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Improving the effectiveness of multidisciplinary team meetings for patients with chronic diseases: a prospective observational study

Raine, R; Wallace, I; Nic a’ Bháird, C; Xanthopoulou, P; Lanceley, A; Clarke, A; Prentice, A; ... Barber, J; + view all (2014) Improving the effectiveness of multidisciplinary team meetings for patients with chronic diseases: a prospective observational study. Health Services and Delivery Research , 2 (37) pp. 1-172. 10.3310/hsdr02370. Green open access

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Abstract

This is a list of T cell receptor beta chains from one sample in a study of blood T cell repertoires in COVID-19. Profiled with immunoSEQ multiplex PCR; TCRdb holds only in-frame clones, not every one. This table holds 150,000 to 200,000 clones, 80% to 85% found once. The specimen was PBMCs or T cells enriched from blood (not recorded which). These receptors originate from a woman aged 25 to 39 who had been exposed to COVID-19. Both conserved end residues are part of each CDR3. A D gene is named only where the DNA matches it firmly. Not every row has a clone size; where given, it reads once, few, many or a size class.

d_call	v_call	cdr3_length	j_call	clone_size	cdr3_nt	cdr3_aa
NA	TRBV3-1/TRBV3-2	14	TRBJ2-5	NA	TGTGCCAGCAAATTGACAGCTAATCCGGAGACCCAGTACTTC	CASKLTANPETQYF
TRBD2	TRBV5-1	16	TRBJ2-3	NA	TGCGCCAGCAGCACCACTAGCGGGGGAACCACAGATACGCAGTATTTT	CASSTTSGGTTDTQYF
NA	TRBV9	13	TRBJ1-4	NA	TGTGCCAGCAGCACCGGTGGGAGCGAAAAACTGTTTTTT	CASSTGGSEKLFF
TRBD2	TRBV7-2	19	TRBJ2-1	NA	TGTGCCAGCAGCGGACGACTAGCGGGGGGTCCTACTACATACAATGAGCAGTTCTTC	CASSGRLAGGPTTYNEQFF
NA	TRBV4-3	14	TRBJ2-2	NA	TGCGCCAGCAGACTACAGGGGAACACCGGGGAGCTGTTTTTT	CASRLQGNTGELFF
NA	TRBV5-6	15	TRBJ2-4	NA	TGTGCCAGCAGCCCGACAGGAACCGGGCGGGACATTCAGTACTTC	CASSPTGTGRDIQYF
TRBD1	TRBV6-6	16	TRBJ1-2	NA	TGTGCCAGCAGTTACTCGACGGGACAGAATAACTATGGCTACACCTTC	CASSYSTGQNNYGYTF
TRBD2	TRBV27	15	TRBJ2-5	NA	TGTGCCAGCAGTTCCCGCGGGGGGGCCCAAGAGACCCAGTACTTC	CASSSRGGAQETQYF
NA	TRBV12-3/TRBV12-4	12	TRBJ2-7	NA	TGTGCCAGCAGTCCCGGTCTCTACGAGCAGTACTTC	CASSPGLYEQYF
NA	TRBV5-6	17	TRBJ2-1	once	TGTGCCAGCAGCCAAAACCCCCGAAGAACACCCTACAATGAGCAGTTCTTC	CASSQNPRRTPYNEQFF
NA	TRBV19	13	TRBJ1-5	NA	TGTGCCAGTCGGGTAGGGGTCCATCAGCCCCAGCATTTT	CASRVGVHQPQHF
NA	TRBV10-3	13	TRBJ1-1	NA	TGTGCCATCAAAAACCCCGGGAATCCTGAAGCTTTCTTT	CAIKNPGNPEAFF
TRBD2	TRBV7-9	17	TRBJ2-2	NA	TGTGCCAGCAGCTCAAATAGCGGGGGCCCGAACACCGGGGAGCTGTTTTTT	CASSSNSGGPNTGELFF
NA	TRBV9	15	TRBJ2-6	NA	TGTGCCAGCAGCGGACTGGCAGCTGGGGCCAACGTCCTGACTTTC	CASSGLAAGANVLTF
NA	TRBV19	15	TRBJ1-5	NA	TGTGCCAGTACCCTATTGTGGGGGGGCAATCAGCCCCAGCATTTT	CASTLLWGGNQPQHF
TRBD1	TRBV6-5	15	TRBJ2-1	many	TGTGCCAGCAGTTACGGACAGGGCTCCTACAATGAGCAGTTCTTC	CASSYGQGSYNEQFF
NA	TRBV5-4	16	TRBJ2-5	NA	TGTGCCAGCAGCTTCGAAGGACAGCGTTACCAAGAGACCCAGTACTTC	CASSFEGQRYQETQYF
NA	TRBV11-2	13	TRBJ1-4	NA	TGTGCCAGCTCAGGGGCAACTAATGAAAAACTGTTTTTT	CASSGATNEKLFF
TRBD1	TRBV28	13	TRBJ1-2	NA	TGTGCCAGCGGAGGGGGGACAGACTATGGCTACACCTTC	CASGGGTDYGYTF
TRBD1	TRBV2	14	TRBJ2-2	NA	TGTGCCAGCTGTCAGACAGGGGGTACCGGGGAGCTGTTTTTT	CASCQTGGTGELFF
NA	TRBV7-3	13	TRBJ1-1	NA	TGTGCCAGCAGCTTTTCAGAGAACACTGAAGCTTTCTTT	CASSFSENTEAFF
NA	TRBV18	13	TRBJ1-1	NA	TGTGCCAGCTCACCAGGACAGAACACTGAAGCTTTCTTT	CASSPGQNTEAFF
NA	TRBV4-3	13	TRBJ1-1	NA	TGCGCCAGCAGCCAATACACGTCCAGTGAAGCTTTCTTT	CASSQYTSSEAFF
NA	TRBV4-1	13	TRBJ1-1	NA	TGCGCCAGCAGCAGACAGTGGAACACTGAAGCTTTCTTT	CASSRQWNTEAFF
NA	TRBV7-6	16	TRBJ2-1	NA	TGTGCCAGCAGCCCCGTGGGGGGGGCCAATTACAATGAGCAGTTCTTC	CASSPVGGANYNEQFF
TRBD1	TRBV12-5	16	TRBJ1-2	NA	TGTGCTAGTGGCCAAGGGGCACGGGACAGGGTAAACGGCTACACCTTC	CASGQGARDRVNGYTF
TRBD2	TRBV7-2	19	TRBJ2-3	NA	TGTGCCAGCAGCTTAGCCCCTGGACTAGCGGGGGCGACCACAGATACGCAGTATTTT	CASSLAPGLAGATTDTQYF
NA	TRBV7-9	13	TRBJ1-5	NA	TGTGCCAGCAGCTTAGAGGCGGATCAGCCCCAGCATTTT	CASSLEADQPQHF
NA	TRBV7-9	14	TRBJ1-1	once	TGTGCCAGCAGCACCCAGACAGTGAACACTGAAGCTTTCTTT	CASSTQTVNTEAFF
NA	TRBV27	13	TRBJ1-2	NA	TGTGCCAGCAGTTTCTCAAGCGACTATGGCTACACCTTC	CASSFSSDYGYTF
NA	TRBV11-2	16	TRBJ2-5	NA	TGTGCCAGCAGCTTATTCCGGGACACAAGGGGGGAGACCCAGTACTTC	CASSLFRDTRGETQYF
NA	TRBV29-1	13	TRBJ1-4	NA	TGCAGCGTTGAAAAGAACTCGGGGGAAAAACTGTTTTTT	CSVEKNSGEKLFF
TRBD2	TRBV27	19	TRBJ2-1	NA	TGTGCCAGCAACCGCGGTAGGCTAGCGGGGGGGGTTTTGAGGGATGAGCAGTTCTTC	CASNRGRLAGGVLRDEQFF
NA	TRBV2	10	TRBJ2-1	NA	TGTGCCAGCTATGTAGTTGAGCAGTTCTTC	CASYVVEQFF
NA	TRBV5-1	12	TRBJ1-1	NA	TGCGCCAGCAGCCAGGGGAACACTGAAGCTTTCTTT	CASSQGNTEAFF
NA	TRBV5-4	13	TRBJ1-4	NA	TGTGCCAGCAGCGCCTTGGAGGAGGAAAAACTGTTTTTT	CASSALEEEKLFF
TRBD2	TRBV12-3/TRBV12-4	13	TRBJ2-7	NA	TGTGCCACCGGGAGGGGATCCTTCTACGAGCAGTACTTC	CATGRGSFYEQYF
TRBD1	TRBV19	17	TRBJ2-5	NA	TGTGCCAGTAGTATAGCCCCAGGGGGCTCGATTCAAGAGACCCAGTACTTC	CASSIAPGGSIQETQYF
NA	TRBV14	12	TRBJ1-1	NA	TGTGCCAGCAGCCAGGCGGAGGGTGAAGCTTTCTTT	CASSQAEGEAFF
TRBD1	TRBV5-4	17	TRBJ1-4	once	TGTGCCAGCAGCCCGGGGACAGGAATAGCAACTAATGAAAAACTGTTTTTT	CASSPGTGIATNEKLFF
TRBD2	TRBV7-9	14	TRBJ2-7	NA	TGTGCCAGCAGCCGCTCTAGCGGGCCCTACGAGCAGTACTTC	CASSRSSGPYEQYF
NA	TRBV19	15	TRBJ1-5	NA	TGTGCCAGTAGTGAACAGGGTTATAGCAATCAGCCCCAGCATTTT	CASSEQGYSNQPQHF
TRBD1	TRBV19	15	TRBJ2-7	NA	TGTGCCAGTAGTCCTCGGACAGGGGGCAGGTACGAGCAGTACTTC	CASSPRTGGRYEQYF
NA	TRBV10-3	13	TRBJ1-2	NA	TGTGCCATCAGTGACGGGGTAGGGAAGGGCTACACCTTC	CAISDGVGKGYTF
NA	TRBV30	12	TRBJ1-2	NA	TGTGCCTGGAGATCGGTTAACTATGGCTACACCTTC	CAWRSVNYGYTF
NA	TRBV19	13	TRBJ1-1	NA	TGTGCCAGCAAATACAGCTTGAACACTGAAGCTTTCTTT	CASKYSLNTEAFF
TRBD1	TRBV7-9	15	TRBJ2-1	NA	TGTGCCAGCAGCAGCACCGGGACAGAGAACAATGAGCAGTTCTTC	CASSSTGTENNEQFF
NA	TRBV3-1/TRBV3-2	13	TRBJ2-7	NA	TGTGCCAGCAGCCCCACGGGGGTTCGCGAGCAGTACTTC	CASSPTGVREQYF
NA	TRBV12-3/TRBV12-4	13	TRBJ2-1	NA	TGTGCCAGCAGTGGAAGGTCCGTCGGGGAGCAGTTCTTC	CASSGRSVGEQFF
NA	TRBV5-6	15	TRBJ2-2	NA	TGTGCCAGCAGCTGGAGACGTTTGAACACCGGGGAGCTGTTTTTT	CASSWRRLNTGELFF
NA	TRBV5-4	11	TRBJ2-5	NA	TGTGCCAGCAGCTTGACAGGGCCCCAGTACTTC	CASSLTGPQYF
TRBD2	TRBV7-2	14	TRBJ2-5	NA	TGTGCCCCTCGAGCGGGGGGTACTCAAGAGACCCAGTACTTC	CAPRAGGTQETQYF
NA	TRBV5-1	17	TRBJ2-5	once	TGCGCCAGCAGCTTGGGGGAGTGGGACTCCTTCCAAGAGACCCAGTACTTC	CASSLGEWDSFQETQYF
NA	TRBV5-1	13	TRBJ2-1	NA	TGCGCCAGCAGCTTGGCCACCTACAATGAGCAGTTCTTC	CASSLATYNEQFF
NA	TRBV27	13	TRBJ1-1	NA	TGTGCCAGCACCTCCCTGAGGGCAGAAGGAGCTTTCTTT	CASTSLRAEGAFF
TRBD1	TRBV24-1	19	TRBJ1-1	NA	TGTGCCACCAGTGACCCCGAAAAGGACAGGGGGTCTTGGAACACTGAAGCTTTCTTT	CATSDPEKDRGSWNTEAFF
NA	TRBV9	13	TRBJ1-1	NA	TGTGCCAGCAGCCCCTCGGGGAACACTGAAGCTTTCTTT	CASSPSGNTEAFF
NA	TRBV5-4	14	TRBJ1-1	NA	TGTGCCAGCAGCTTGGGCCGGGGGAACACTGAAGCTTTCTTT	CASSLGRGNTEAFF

Background Multidisciplinary team (MDT) meetings have been endorsed by the Department of Health as the core model for managing chronic diseases. However, the evidence for their effectiveness is mixed and the degree to which they have been absorbed into clinical practice varies widely across conditions and settings. We aimed to identify the key characteristics of chronic disease MDT meetings that are associated with decision implementation, a measure of effectiveness, and to derive a set of feasible modifications to MDT meetings to improve decision-making. Methods We undertook a mixed-methods prospective observational study of 12 MDTs in the London and North Thames area, covering cancer, heart failure, mental health and memory clinic teams. Data were collected by observation of 370 MDT meetings, completion of the Team Climate Inventory (TCI) by 161 MDT members, interviews with 53 MDT members and 20 patients, and review of 2654 patients’ medical records. We examined the influence of patient-related factors (disease, age, sex, deprivation indicator, whether or not their preferences and other clinical/health behaviours were mentioned) and MDT features (team climate and skill mix) on the implementation of MDT treatment plans. Interview and observation data were thematically analysed and integrated to explore possible explanations for the quantitative findings, and to identify areas of diverse beliefs and practice across MDT meetings. Based on these data, we used a modified formal consensus technique involving expert stakeholders to derive a set of indications of good practice for effective MDT meetings. Results The adjusted odds of implementation were reduced by 25% for each additional professional group represented [95% confidence interval (CI) 0.66 to 0.87], though there was some evidence of a differential effect by type of disease. Implementation was more likely in MDTs with clear goals and processes and a good team climate (adjusted odds of implementation increased by 7%; 95% CI 1% to 13% for a 0.1-unit increase in TCI score). Implementation varied by disease category (with the lowest adjusted odds of implementation in mental health teams) and by patient deprivation (adjusted odds of implementation for patients in the most compared with least deprived areas were 0.60, 95% CI 0.39 to 0.91). We ascertained 16 key themes within five domains where there was substantial diversity in beliefs and practices across MDT meetings. These related to the purpose, structure, processes and content of MDT meetings, as well as to the role of the patient. We identified 68 potential recommendations for improving the effectiveness of MDT meetings. Of these, 21 engendered both strong agreement (median ≥ 7) and low variation in the extent of agreement (mean absolute deviation from the median of < 1.11) among the expert consensus panel. These related to the purpose of the meetings (e.g. that agreeing treatment plans should take precedence over other objectives); meeting processes (e.g. that MDT decision implementation should be audited annually); content of the discussion (e.g. that information on comorbidities and past medical history should be routinely available); and the role of the patient (e.g. concerning the most appropriate time to discuss treatment options). Panellists from all specialties agreed that these recommendations were both desirable and feasible. We were unable to achieve consensus for 17 statements. In part, this was a result of disease-specific differences including the need to be prescriptive about MDT membership, with local flexibility deemed appropriate for heart failure and uniformity supported for cancer. In other cases, our data suggest that some processes (e.g. discussion of unrelated research topics) should be locally agreed, depending on the preferences of individual teams. Conclusions Substantial diversity exists in the purpose, structure, processes and content of MDT meetings. Greater multidisciplinarity is not necessarily associated with more effective decision-making and MDT decisions (as measured by decision implementation). Decisions were less likely to be implemented for patients living in more deprived areas. We identified 21 indications of good practice for improving the effectiveness of MDT meetings, which expert stakeholders from a range of chronic disease specialties agree are both desirable and feasible. These are important because MDT meetings are resource-intensive and they should deliver value to the NHS and patients. Priorities for future work include research to examine whether or not the 21 indications of good practice identified in this study will lead to better decision-making; for example, incorporating the indications into a modified MDT and experimentally evaluating its effectiveness in a pragmatic randomised controlled trial. Other areas for further research include exploring the value of multidisciplinarity in MDT meetings and the reasons for low implementation in community mental health teams. There is also scope to examine the underlying determinants of the inequalities demonstrated in this study, for example by exploring patient preferences in more depth. Finally, future work could examine the association between MDT decision implementation and improvements in patient outcomes.